• March 28, 2012 7:53 am

      Oh I agree — I hope no one de-vocalizes their cats. I met a basset hound who had his voice box removed and it was heartbreaking. Hopefully if a cat’s vocalizations are too much, these tips will help 🙂

  2. AFStracuzzi permalink
    June 16, 2012 6:52 am

    I have a cat with CH who meows excessively. In the morning, he starts around 03:30 and 04:30. That time its food related (I think) there are cat crackers always available and he DOES eat them. On and off throughout the day he’ll wander around the house meowing like crazy. I’ll sometimes go and pick him up and bring him to where I am. He’ll stay for a bit and then leave, only to sit in the middle of another room or wander around again, meowing. I don’t think its a lonlieness issue, as he leaves our company or the company of our other cat to continue meowing.

    We rescued him a couple of months ago and this behaviour started about a week or 2 ago. My husband and I are trying to get pregnant and when we have children THIS CANNOT CONTINUE. I have enough problems sleeping without being woken up every morning by a hungry cat. Is there anything that can be done to remedy this situation?

    • June 16, 2012 6:09 pm

      Hi — and I’m sorry to hear about your recent troubles! A change in behavior like this can be very frustrating, especially when you’re trying to relax or sleep! To figure out a solution, I’d highly recommend taking your cat in for a vet appointment as well as analyzing your behaviors.

      Often, a sudden change in behavior can reveal a health issue. If it’s not that, think about why your cat may be meowing at those certain times. Are you encouraging the behavior by waking up and feeding him or giving him attention? Perhaps he can’t sleep through the night because he’s not getting enough exercise or attention throughout the day. Maybe he’s lonely — is he an only pet? You may want to consider adopting a companion for him so he can transfer all of that attention to the other cat.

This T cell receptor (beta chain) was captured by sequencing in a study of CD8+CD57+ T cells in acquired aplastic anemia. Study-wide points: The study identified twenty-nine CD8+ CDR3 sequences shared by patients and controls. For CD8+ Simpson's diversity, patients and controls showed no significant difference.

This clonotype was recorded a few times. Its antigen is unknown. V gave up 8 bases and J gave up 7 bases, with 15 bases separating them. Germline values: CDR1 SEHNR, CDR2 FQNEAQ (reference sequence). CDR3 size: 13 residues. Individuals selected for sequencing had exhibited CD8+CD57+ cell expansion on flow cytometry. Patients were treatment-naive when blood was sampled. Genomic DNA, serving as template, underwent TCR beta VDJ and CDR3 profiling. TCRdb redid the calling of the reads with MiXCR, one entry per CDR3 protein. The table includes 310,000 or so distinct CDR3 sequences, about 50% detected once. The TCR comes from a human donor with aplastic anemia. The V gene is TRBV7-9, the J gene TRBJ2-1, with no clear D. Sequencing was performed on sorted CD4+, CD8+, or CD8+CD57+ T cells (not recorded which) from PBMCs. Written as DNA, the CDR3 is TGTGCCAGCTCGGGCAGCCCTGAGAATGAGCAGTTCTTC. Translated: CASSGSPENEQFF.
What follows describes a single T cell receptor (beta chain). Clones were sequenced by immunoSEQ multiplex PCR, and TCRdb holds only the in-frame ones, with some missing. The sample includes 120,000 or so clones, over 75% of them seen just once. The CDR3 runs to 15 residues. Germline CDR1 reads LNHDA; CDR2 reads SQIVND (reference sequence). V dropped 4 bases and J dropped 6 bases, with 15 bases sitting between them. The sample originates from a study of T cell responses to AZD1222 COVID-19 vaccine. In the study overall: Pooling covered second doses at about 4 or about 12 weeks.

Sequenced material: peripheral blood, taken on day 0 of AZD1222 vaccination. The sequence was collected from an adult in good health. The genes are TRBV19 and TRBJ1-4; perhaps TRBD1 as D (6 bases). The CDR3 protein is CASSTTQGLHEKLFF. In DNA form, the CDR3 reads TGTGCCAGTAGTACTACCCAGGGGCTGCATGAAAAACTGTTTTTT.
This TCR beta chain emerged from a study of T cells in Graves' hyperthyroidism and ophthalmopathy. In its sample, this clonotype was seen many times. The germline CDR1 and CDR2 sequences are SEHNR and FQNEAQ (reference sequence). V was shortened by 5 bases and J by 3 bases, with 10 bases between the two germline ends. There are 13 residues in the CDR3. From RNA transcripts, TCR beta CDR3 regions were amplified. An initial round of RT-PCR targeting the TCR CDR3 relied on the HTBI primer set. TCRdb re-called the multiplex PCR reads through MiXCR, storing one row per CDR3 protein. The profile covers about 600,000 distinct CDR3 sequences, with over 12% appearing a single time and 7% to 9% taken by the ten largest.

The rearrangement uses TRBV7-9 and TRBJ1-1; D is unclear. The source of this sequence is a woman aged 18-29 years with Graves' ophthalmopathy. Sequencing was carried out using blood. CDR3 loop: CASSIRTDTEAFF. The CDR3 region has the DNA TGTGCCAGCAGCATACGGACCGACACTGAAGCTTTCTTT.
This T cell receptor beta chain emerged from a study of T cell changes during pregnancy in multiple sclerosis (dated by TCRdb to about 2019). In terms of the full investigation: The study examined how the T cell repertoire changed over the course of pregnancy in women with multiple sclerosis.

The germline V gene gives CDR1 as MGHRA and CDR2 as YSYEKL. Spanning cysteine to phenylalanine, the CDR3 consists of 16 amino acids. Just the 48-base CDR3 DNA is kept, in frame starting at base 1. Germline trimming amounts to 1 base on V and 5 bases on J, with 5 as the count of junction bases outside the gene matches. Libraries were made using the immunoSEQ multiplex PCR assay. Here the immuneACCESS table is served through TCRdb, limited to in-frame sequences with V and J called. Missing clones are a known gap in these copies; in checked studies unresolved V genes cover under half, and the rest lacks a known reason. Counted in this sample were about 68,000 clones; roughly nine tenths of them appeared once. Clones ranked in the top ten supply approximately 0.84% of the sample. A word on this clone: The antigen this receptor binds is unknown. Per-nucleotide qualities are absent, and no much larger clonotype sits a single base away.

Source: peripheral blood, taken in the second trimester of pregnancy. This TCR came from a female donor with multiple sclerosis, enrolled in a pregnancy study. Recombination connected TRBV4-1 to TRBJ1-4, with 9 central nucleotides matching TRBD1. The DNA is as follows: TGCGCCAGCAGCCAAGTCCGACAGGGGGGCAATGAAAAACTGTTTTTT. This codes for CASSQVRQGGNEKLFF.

Either way, your cat is trying to tell you something. Right now it’s your job to figure out what the issue is and what you can do to help. Good luck!

    • AFStracuzzi permalink
      June 17, 2012 7:05 am

      He’s not an only child. He has an older brother from another mother (only a few years older). We’ve had him for a couple of months, but as of the last couple of weeks this has been going on. When we ignore him he meows louder (very similar to the pound cats).

      I understand that his CH is neurological and that there are certain issues that accompany the condition. However, I’m not so sure about his current “meow-fits” because they only started a couple of weeks ago and not as soon as he arrived.

    • June 18, 2012 8:01 am

      You’re right, his “meow-fits” wouldn’t be connected to his CH. I would suggest giving your vet a call and at least discussing the issue with him, and perhaps set up an appointment. He may be able to help.

  3. Danielle C. permalink
    November 1, 2012 4:11 am

    Your post is very helpful and mirrors many of the articles we have been researching in order to get our chatty cat to pipe down a bit. He is only 7 months old now but he is very stubborn. We are trying to dissuade him from his constant meowing for food in morning and night. Part of it is his “omg food-time-yay!” meow, but it’s also part “feed-me-human!” meow. If we ignore him or leave the room, he will meow less loudly and frequently, but as soon as we walk back towards the kitchen door or through the hallway, he will start right back up again. We don’t want to reward this annoying and constant meowing behavior but we cannot get near him without him starting back up again. Would you advise we withhold his food and ignore him until he’s quiet and allows us to walk and get his food without another outburst? I should also mention, when we prepare his food he has already been meowing at us for about half an hour before our alarm goes off in anticipation of food-time. That’s what we want to nix from his schedule the most.
    Thanks for the article and any feedback!
    -Danielle